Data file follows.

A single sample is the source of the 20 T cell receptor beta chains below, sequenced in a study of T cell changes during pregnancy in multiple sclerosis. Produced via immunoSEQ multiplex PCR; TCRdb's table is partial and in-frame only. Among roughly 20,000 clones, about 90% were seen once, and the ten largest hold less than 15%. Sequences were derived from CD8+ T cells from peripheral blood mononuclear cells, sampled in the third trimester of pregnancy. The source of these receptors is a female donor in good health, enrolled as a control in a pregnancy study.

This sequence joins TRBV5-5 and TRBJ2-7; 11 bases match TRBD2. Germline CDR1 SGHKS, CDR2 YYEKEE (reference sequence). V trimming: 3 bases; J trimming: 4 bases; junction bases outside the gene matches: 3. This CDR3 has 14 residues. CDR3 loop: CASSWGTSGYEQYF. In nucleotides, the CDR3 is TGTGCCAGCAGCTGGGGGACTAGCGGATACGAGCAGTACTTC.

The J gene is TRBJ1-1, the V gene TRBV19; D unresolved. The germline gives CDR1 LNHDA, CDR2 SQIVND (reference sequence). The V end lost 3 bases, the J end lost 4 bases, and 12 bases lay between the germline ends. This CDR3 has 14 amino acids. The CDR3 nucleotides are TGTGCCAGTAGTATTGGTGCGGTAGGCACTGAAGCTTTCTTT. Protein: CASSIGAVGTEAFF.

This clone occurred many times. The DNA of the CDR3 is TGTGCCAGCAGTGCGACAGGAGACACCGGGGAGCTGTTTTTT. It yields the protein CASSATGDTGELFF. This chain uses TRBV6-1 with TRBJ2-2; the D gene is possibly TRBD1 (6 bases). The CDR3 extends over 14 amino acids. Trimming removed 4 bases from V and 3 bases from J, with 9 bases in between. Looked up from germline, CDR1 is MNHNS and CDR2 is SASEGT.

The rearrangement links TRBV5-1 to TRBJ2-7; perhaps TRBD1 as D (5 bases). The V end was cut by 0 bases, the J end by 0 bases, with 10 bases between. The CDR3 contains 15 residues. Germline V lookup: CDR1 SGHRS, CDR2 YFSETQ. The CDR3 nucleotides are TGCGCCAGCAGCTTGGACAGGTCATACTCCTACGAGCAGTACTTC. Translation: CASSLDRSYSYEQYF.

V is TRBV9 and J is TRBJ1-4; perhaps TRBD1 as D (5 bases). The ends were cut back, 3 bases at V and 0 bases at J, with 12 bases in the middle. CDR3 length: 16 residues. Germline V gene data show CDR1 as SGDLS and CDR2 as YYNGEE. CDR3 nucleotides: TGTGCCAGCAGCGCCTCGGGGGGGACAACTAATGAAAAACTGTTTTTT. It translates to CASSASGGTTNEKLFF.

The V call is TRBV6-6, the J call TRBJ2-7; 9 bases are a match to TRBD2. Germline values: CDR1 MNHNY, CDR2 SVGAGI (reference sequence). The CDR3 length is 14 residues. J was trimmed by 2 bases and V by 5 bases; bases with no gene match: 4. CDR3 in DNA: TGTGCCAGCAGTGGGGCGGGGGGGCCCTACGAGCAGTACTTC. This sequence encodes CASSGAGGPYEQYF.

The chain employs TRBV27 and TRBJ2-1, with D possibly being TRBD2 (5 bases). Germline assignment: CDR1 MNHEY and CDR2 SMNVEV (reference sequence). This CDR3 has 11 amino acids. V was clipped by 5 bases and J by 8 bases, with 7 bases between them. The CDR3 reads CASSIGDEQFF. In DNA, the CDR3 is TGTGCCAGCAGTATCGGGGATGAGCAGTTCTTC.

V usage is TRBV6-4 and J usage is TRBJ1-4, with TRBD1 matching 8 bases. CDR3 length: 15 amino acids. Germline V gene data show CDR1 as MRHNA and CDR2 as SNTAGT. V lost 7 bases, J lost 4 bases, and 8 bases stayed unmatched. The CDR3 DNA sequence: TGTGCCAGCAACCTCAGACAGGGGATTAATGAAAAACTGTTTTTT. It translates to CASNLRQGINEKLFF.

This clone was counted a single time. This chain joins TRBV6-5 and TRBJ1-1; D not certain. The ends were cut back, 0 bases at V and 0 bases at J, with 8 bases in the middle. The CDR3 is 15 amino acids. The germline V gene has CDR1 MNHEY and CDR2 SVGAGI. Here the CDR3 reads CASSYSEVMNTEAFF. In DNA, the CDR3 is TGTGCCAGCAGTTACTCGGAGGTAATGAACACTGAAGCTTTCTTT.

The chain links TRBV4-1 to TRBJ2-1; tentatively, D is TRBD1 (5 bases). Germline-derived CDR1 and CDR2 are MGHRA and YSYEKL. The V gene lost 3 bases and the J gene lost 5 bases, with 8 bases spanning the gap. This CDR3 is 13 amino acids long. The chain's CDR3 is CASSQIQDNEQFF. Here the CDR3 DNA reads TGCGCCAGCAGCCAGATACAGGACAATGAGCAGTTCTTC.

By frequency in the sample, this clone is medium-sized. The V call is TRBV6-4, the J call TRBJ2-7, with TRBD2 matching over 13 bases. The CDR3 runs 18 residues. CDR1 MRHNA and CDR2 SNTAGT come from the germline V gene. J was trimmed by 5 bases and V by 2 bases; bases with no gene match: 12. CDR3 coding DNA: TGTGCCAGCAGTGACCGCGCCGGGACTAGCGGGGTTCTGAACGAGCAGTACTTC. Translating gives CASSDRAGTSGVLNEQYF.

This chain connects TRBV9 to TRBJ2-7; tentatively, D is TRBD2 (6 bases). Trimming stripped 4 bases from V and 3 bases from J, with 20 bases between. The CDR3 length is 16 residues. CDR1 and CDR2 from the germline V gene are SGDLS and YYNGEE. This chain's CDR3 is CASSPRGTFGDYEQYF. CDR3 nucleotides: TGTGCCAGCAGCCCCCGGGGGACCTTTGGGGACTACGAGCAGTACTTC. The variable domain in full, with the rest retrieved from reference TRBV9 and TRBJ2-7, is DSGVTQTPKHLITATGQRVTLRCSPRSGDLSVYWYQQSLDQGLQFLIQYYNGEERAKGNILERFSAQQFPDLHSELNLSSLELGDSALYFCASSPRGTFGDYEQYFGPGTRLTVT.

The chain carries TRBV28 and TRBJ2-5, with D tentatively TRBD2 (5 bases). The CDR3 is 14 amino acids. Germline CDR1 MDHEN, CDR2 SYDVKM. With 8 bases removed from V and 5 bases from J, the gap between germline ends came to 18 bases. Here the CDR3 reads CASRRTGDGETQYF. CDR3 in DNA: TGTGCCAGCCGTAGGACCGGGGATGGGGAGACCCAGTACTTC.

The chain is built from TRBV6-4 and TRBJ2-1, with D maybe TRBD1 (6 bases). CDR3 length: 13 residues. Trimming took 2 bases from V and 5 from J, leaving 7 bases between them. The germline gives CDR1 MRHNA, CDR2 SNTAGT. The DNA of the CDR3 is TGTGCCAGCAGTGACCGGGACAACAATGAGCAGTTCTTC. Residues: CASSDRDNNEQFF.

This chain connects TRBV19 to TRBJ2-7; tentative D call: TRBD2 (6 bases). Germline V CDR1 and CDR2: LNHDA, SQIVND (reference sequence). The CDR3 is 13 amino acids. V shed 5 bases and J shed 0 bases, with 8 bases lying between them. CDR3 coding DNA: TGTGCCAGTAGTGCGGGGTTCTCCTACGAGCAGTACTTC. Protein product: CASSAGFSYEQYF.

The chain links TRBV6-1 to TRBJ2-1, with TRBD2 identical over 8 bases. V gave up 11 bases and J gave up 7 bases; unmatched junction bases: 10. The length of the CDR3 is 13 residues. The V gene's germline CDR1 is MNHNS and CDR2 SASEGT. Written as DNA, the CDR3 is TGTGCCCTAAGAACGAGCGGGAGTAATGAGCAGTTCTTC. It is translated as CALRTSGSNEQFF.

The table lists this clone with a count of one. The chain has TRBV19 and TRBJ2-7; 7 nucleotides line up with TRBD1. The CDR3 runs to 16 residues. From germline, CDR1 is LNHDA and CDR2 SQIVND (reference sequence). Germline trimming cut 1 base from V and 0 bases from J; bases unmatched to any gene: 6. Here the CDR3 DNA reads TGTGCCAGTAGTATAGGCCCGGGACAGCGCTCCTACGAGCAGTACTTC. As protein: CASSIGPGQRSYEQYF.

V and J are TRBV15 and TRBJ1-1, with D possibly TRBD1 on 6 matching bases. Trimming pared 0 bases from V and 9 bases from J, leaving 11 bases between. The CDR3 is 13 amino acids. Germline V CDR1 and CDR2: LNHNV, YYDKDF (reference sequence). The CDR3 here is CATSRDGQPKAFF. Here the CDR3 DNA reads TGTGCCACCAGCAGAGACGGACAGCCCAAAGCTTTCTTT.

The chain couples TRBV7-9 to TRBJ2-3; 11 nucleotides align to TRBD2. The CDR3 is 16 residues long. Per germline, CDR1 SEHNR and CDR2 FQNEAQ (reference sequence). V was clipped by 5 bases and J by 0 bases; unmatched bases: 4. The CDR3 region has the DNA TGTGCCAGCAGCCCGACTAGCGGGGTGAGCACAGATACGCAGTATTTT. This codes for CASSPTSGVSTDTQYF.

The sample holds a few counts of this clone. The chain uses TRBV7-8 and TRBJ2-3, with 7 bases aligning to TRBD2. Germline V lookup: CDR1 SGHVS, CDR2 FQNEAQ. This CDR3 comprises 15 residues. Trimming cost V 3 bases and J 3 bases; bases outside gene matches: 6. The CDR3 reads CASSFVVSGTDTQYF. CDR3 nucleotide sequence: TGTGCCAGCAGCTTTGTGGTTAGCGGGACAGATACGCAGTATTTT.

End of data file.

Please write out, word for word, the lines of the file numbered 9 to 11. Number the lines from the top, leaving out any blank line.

V usage is TRBV6-4 and J usage is TRBJ1-4, with TRBD1 matching 8 bases. CDR3 length: 15 amino acids. Germline V gene data show CDR1 as MRHNA and CDR2 as SNTAGT. V lost 7 bases, J lost 4 bases, and 8 bases stayed unmatched. The CDR3 DNA sequence: TGTGCCAGCAACCTCAGACAGGGGATTAATGAAAAACTGTTTTTT. It translates to CASNLRQGINEKLFF.

This clone was counted a single time. This chain joins TRBV6-5 and TRBJ1-1; D not certain. The ends were cut back, 0 bases at V and 0 bases at J, with 8 bases in the middle. The CDR3 is 15 amino acids. The germline V gene has CDR1 MNHEY and CDR2 SVGAGI. Here the CDR3 reads CASSYSEVMNTEAFF. In DNA, the CDR3 is TGTGCCAGCAGTTACTCGGAGGTAATGAACACTGAAGCTTTCTTT.

The chain links TRBV4-1 to TRBJ2-1; tentatively, D is TRBD1 (5 bases). Germline-derived CDR1 and CDR2 are MGHRA and YSYEKL. The V gene lost 3 bases and the J gene lost 5 bases, with 8 bases spanning the gap. This CDR3 is 13 amino acids long. The chain's CDR3 is CASSQIQDNEQFF. Here the CDR3 DNA reads TGCGCCAGCAGCCAGATACAGGACAATGAGCAGTTCTTC.